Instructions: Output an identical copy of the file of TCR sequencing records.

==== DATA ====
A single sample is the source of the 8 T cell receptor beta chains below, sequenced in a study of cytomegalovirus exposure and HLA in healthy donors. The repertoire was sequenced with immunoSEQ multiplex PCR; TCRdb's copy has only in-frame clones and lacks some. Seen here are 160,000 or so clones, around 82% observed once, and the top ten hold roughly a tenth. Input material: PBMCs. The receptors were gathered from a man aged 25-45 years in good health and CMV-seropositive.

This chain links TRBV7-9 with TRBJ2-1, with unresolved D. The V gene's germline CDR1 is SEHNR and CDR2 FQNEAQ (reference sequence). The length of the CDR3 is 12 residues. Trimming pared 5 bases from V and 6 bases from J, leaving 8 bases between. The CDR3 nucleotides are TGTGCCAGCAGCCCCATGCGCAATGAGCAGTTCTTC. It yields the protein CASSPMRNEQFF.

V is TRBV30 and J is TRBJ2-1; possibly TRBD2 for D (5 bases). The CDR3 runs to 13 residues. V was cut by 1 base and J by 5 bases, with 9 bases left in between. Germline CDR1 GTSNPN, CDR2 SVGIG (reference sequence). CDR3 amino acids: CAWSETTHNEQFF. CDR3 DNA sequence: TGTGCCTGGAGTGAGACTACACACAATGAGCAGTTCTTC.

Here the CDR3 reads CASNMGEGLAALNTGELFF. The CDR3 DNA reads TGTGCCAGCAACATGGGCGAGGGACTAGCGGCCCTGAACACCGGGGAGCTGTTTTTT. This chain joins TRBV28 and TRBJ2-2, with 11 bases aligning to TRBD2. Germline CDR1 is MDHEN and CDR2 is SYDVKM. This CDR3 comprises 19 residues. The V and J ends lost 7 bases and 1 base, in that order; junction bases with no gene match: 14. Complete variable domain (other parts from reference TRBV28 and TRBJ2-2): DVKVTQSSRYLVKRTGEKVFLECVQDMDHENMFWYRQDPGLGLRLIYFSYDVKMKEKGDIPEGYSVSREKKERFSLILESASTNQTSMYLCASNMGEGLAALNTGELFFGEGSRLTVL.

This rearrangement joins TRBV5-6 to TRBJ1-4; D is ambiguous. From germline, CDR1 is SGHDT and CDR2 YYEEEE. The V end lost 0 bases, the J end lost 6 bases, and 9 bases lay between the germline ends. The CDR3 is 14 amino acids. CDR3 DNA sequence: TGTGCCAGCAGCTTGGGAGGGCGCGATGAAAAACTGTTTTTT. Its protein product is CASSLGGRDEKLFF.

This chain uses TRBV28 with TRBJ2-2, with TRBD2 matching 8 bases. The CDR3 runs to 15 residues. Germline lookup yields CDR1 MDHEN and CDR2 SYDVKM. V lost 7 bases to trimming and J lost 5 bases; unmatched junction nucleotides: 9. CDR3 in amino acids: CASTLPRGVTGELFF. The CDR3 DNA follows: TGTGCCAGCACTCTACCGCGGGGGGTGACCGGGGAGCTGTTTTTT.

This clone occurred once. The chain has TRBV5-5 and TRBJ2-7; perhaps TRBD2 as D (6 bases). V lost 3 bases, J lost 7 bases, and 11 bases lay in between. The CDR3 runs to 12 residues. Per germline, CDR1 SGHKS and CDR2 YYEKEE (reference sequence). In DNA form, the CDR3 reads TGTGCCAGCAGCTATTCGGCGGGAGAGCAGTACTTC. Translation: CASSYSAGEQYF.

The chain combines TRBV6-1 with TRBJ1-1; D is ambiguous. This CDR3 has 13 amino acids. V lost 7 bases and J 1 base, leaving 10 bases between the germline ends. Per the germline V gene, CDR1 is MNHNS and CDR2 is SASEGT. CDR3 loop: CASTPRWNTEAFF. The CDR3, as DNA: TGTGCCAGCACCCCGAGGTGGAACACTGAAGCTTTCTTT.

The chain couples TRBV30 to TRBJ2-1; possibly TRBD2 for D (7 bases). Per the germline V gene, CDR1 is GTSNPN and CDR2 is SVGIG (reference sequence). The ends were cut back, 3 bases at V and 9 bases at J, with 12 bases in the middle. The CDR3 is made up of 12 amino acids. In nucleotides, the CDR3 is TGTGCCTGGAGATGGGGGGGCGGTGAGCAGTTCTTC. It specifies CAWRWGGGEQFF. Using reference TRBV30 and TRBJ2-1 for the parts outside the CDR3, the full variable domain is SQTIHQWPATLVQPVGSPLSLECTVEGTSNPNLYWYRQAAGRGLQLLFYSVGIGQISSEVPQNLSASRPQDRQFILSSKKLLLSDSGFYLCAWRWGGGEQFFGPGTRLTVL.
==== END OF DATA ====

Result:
A single sample is the source of the 8 T cell receptor beta chains below, sequenced in a study of cytomegalovirus exposure and HLA in healthy donors. The repertoire was sequenced with immunoSEQ multiplex PCR; TCRdb's copy has only in-frame clones and lacks some. Seen here are 160,000 or so clones, around 82% observed once, and the top ten hold roughly a tenth. Input material: PBMCs. The receptors were gathered from a man aged 25-45 years in good health and CMV-seropositive.

This chain links TRBV7-9 with TRBJ2-1, with unresolved D. The V gene's germline CDR1 is SEHNR and CDR2 FQNEAQ (reference sequence). The length of the CDR3 is 12 residues. Trimming pared 5 bases from V and 6 bases from J, leaving 8 bases between. The CDR3 nucleotides are TGTGCCAGCAGCCCCATGCGCAATGAGCAGTTCTTC. It yields the protein CASSPMRNEQFF.

V is TRBV30 and J is TRBJ2-1; possibly TRBD2 for D (5 bases). The CDR3 runs to 13 residues. V was cut by 1 base and J by 5 bases, with 9 bases left in between. Germline CDR1 GTSNPN, CDR2 SVGIG (reference sequence). CDR3 amino acids: CAWSETTHNEQFF. CDR3 DNA sequence: TGTGCCTGGAGTGAGACTACACACAATGAGCAGTTCTTC.

Here the CDR3 reads CASNMGEGLAALNTGELFF. The CDR3 DNA reads TGTGCCAGCAACATGGGCGAGGGACTAGCGGCCCTGAACACCGGGGAGCTGTTTTTT. This chain joins TRBV28 and TRBJ2-2, with 11 bases aligning to TRBD2. Germline CDR1 is MDHEN and CDR2 is SYDVKM. This CDR3 comprises 19 residues. The V and J ends lost 7 bases and 1 base, in that order; junction bases with no gene match: 14. Complete variable domain (other parts from reference TRBV28 and TRBJ2-2): DVKVTQSSRYLVKRTGEKVFLECVQDMDHENMFWYRQDPGLGLRLIYFSYDVKMKEKGDIPEGYSVSREKKERFSLILESASTNQTSMYLCASNMGEGLAALNTGELFFGEGSRLTVL.

This rearrangement joins TRBV5-6 to TRBJ1-4; D is ambiguous. From germline, CDR1 is SGHDT and CDR2 YYEEEE. The V end lost 0 bases, the J end lost 6 bases, and 9 bases lay between the germline ends. The CDR3 is 14 amino acids. CDR3 DNA sequence: TGTGCCAGCAGCTTGGGAGGGCGCGATGAAAAACTGTTTTTT. Its protein product is CASSLGGRDEKLFF.

This chain uses TRBV28 with TRBJ2-2, with TRBD2 matching 8 bases. The CDR3 runs to 15 residues. Germline lookup yields CDR1 MDHEN and CDR2 SYDVKM. V lost 7 bases to trimming and J lost 5 bases; unmatched junction nucleotides: 9. CDR3 in amino acids: CASTLPRGVTGELFF. The CDR3 DNA follows: TGTGCCAGCACTCTACCGCGGGGGGTGACCGGGGAGCTGTTTTTT.

This clone occurred once. The chain has TRBV5-5 and TRBJ2-7; perhaps TRBD2 as D (6 bases). V lost 3 bases, J lost 7 bases, and 11 bases lay in between. The CDR3 runs to 12 residues. Per germline, CDR1 SGHKS and CDR2 YYEKEE (reference sequence). In DNA form, the CDR3 reads TGTGCCAGCAGCTATTCGGCGGGAGAGCAGTACTTC. Translation: CASSYSAGEQYF.

The chain combines TRBV6-1 with TRBJ1-1; D is ambiguous. This CDR3 has 13 amino acids. V lost 7 bases and J 1 base, leaving 10 bases between the germline ends. Per the germline V gene, CDR1 is MNHNS and CDR2 is SASEGT. CDR3 loop: CASTPRWNTEAFF. The CDR3, as DNA: TGTGCCAGCACCCCGAGGTGGAACACTGAAGCTTTCTTT.

The chain couples TRBV30 to TRBJ2-1; possibly TRBD2 for D (7 bases). Per the germline V gene, CDR1 is GTSNPN and CDR2 is SVGIG (reference sequence). The ends were cut back, 3 bases at V and 9 bases at J, with 12 bases in the middle. The CDR3 is made up of 12 amino acids. In nucleotides, the CDR3 is TGTGCCTGGAGATGGGGGGGCGGTGAGCAGTTCTTC. It specifies CAWRWGGGEQFF. Using reference TRBV30 and TRBJ2-1 for the parts outside the CDR3, the full variable domain is SQTIHQWPATLVQPVGSPLSLECTVEGTSNPNLYWYRQAAGRGLQLLFYSVGIGQISSEVPQNLSASRPQDRQFILSSKKLLLSDSGFYLCAWRWGGGEQFFGPGTRLTVL.